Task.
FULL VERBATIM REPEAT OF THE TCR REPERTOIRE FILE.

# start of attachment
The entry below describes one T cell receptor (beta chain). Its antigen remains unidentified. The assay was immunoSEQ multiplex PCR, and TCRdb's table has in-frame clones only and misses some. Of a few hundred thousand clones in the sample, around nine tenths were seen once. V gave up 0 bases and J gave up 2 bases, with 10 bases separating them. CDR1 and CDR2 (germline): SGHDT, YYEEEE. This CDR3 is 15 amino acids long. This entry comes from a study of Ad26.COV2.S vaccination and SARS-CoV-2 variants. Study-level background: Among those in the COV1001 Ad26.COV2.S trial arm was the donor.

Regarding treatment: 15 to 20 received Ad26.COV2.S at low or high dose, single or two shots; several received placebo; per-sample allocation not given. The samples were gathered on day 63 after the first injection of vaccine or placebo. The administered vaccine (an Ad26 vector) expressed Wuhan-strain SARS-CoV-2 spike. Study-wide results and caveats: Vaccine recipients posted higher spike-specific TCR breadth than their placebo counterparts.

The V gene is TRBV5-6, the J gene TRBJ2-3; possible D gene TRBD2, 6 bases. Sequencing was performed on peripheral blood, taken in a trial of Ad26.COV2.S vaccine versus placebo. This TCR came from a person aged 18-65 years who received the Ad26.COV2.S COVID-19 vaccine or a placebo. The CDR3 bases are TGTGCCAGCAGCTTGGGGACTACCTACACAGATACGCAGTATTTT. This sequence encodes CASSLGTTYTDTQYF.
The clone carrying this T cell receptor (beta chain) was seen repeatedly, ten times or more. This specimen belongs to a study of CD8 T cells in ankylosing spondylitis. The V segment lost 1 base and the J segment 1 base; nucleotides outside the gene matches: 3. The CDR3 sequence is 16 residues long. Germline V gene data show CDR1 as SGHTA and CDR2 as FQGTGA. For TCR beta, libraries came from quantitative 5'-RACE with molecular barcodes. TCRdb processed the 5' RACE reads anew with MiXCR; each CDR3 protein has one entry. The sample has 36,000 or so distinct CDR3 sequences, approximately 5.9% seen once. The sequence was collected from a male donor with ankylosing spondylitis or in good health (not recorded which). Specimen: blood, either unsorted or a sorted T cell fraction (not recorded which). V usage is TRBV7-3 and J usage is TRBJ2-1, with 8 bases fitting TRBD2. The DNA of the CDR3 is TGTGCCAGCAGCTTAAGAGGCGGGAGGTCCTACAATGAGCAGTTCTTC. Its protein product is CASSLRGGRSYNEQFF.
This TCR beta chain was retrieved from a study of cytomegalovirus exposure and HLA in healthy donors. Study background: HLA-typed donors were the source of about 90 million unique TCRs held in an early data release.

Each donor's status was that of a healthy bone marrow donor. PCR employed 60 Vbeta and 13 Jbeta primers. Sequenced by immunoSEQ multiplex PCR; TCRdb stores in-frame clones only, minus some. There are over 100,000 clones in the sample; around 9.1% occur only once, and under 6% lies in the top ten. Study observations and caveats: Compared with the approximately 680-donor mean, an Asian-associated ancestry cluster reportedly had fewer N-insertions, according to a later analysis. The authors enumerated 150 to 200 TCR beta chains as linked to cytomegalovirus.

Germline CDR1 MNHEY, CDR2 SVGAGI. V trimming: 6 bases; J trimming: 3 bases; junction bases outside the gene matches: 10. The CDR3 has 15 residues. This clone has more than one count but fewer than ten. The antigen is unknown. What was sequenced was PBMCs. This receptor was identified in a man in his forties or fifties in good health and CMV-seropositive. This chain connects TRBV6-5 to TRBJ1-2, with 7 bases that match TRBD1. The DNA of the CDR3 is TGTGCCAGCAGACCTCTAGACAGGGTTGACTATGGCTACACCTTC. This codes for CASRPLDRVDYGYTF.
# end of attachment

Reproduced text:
The entry below describes one T cell receptor (beta chain). Its antigen remains unidentified. The assay was immunoSEQ multiplex PCR, and TCRdb's table has in-frame clones only and misses some. Of a few hundred thousand clones in the sample, around nine tenths were seen once. V gave up 0 bases and J gave up 2 bases, with 10 bases separating them. CDR1 and CDR2 (germline): SGHDT, YYEEEE. This CDR3 is 15 amino acids long. This entry comes from a study of Ad26.COV2.S vaccination and SARS-CoV-2 variants. Study-level background: Among those in the COV1001 Ad26.COV2.S trial arm was the donor.

Regarding treatment: 15 to 20 received Ad26.COV2.S at low or high dose, single or two shots; several received placebo; per-sample allocation not given. The samples were gathered on day 63 after the first injection of vaccine or placebo. The administered vaccine (an Ad26 vector) expressed Wuhan-strain SARS-CoV-2 spike. Study-wide results and caveats: Vaccine recipients posted higher spike-specific TCR breadth than their placebo counterparts.

The V gene is TRBV5-6, the J gene TRBJ2-3; possible D gene TRBD2, 6 bases. Sequencing was performed on peripheral blood, taken in a trial of Ad26.COV2.S vaccine versus placebo. This TCR came from a person aged 18-65 years who received the Ad26.COV2.S COVID-19 vaccine or a placebo. The CDR3 bases are TGTGCCAGCAGCTTGGGGACTACCTACACAGATACGCAGTATTTT. This sequence encodes CASSLGTTYTDTQYF.
The clone carrying this T cell receptor (beta chain) was seen repeatedly, ten times or more. This specimen belongs to a study of CD8 T cells in ankylosing spondylitis. The V segment lost 1 base and the J segment 1 base; nucleotides outside the gene matches: 3. The CDR3 sequence is 16 residues long. Germline V gene data show CDR1 as SGHTA and CDR2 as FQGTGA. For TCR beta, libraries came from quantitative 5'-RACE with molecular barcodes. TCRdb processed the 5' RACE reads anew with MiXCR; each CDR3 protein has one entry. The sample has 36,000 or so distinct CDR3 sequences, approximately 5.9% seen once. The sequence was collected from a male donor with ankylosing spondylitis or in good health (not recorded which). Specimen: blood, either unsorted or a sorted T cell fraction (not recorded which). V usage is TRBV7-3 and J usage is TRBJ2-1, with 8 bases fitting TRBD2. The DNA of the CDR3 is TGTGCCAGCAGCTTAAGAGGCGGGAGGTCCTACAATGAGCAGTTCTTC. Its protein product is CASSLRGGRSYNEQFF.
This TCR beta chain was retrieved from a study of cytomegalovirus exposure and HLA in healthy donors. Study background: HLA-typed donors were the source of about 90 million unique TCRs held in an early data release.

Each donor's status was that of a healthy bone marrow donor. PCR employed 60 Vbeta and 13 Jbeta primers. Sequenced by immunoSEQ multiplex PCR; TCRdb stores in-frame clones only, minus some. There are over 100,000 clones in the sample; around 9.1% occur only once, and under 6% lies in the top ten. Study observations and caveats: Compared with the approximately 680-donor mean, an Asian-associated ancestry cluster reportedly had fewer N-insertions, according to a later analysis. The authors enumerated 150 to 200 TCR beta chains as linked to cytomegalovirus.

Germline CDR1 MNHEY, CDR2 SVGAGI. V trimming: 6 bases; J trimming: 3 bases; junction bases outside the gene matches: 10. The CDR3 has 15 residues. This clone has more than one count but fewer than ten. The antigen is unknown. What was sequenced was PBMCs. This receptor was identified in a man in his forties or fifties in good health and CMV-seropositive. This chain connects TRBV6-5 to TRBJ1-2, with 7 bases that match TRBD1. The DNA of the CDR3 is TGTGCCAGCAGACCTCTAGACAGGGTTGACTATGGCTACACCTTC. This codes for CASRPLDRVDYGYTF.